An optometrist who worked at two branches of Specsavers earlier this year has been accused of professional misconduct and poor professional performance over his treatment of over 30 patients, including the failure to identify serious eye conditions in several cases.
Nagesh Puranik appeared before a fitness-to-practise inquiry of CORU – the regulatory body of health and social care professionals – in relation to his work at the Mallow and Midleton branches of Specsavers in Cork in the first two months of 2022.
Mr Puranik, who attended the hearing via videolink, is facing a total of 36 allegations relating to his care of patients during eye tests he conducted between January 21 and February 8.
He joined Specsavers at the start of this year having spent most of his professional career over the past 15 years working in his native India.
He resigned on February 16 after less than a month in the job.
Counsel for CORU, Eoghan O’Sullivan BL, claimed all the allegations, if proven, amounted to poor professional performance in that Mr Puranik had failed to meet the standard of competence expected of a registered optometrist.
Mr O’Sullivan said the allegations against Mr Puranik also represented a breach of the code of professional conduct and ethics for optometrists.
In relation to some allegations, Mr O’Sullivan said it would be argued that they amount to professional misconduct.
Mr O’Sullivan said the majority of allegations related to claims that the optometrist had failed to perform appropriate eye examinations of patients and to identify correct prescriptions.
He said there were many cases where Mr Puranik failed to identify when photos or images of an eye were of inadequate quality to make a proper diagnosis.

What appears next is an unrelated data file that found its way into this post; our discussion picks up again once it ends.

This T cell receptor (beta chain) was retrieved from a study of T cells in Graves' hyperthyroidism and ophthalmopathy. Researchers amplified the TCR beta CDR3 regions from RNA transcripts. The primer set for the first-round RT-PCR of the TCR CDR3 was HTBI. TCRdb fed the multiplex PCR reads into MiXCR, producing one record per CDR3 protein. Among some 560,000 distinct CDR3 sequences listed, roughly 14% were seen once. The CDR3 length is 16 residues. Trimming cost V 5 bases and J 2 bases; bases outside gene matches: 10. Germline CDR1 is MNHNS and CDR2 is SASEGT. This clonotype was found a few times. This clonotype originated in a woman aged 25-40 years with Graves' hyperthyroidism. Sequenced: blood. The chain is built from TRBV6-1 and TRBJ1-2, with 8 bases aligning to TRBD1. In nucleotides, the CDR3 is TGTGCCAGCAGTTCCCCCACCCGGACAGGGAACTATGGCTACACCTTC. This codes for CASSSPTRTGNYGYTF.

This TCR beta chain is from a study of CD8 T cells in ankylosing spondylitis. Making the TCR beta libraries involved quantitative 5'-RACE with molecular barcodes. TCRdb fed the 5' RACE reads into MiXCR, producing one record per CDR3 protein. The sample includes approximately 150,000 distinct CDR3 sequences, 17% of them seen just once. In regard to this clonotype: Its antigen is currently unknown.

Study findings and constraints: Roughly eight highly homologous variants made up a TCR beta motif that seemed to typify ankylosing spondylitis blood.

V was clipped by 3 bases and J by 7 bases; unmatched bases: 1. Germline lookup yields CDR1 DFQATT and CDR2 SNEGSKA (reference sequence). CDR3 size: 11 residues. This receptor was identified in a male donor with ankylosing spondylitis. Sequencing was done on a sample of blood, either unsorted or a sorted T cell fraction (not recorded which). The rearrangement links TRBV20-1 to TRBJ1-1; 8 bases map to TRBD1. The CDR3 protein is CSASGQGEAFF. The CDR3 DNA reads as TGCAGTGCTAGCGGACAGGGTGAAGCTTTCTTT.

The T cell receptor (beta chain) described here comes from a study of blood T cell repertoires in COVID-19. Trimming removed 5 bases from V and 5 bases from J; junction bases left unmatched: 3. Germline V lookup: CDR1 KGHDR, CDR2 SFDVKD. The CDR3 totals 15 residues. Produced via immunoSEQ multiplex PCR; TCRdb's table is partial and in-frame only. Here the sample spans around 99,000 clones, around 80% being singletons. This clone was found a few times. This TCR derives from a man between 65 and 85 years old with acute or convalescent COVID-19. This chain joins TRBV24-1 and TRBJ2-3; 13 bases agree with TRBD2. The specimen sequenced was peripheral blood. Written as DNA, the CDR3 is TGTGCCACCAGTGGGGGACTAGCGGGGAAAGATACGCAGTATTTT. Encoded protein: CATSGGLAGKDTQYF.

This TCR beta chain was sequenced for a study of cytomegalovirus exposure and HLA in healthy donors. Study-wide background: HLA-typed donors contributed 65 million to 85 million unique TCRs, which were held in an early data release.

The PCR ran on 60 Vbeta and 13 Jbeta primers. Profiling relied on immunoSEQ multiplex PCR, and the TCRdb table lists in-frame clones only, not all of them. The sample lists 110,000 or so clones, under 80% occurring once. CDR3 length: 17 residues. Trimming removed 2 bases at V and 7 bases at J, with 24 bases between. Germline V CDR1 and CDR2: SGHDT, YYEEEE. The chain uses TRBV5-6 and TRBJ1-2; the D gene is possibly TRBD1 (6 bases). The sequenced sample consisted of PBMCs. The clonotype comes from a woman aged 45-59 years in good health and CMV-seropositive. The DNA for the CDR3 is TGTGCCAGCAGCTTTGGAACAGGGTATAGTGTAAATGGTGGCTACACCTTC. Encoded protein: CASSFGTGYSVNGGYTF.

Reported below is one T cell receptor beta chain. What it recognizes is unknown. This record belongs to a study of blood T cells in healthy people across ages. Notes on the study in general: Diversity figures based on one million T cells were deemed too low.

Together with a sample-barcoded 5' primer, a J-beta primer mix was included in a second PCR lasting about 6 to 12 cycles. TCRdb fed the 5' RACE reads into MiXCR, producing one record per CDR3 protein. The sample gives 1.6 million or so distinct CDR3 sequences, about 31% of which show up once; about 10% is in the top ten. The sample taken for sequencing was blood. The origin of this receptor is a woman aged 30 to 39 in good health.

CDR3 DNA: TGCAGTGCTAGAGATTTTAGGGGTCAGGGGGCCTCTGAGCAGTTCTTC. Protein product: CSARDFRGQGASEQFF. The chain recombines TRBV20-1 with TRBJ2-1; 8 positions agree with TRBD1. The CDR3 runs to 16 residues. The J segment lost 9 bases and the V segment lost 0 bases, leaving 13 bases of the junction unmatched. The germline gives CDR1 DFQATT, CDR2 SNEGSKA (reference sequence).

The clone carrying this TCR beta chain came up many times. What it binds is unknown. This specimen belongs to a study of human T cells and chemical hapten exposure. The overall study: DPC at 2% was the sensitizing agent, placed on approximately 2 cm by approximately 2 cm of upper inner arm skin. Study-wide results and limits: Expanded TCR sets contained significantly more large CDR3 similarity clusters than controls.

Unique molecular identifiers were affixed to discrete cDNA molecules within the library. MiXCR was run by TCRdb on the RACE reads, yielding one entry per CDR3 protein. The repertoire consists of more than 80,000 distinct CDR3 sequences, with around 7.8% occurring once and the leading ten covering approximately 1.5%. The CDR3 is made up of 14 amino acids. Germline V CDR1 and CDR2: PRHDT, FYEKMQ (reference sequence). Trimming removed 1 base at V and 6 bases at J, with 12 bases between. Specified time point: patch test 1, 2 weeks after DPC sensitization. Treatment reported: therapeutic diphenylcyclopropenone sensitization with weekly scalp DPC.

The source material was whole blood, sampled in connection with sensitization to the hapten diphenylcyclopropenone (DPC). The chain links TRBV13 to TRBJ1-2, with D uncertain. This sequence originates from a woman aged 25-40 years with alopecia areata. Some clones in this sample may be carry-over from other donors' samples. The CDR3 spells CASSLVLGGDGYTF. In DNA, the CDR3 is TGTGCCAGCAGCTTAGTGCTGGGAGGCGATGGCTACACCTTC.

Mr O’Sullivan said there were also allegations that he had failed to take appropriate action based on the clinical presentation by patients and failed to identify particular issues which should have been evident during eye tests.
In one case, he said the optometrist failed to identify macular holes in both eyes of an elderly patient in the Mallow outlet which he said should have warranted immediate referral to hospital.
The inquiry heard there were several cases where he had not noticed significant differences in the intraocular pressure of a patient’s eyes.
It is alleged he failed to identify keratoconus – a condition affecting the cornea which can lead to permanent loss of vision if untreated – in one patient.
In another case, Mr Puranik is accused of failing to identify the presence of cylinders in a patient’s eye which can cause blurred vision.
Mr O’Sullivan said he also failed to keep adequate clinical records of eye tests on patients.
The inquiry heard that CORU’s preliminary proceedings committee decided in May that Mr Puranik’s work required further investigation following a formal complaint.
Mr O’Sullivan said it would be claimed that the optometrist failed to inform Specsavers that he required some training before starting work with the company.
During induction at the Mallow branch, it was claimed the only issue of concern raised by Mr Puranik was that he was uneasy about treating children under 12 which Mr O'Sullivan said was not a problem for the branch’s directors, Ian and Ciara McCallum.
However, Mr O’Sullivan said concerns arose about his work within a few days because of the speed at which he was conducting eye tests.
The barrister said normal tests would last around 20 minutes but Mr Puranik was only taking five to 10 minutes on average to conduct examinations.
He said the McCallums were also concerned that very few of his patients required new prescriptions which was described as “extremely unusual”.
The inquiry heard the allegations related to 19 of 121 patients seen by Mr Puranik in Mallow and 12 of 28 patients seen by him in Midleton.
The FTP committee was informed that all affected patients seen by the optometrist had been recalled for a re-examination.
Mr Puranik, who qualified as an optometrist in India in 2007, complained that he only became aware of the detailed allegations against him last month.
He claimed he had not had the opportunity to examine all records he had been provided with in relation to patient files from the two Specsavers outlets, including some documents that he received only last week.
In correspondence with CORU, Mr Puranik rejected any suggestion that he posed a risk to the public and questioned how he could have had a long career without complaint if he was not competent.
The inquiry heard that Mr Puranik had returned to India after leaving his job in Specsavers but hoped to work in Ireland again.
The hearing is expected to last five days.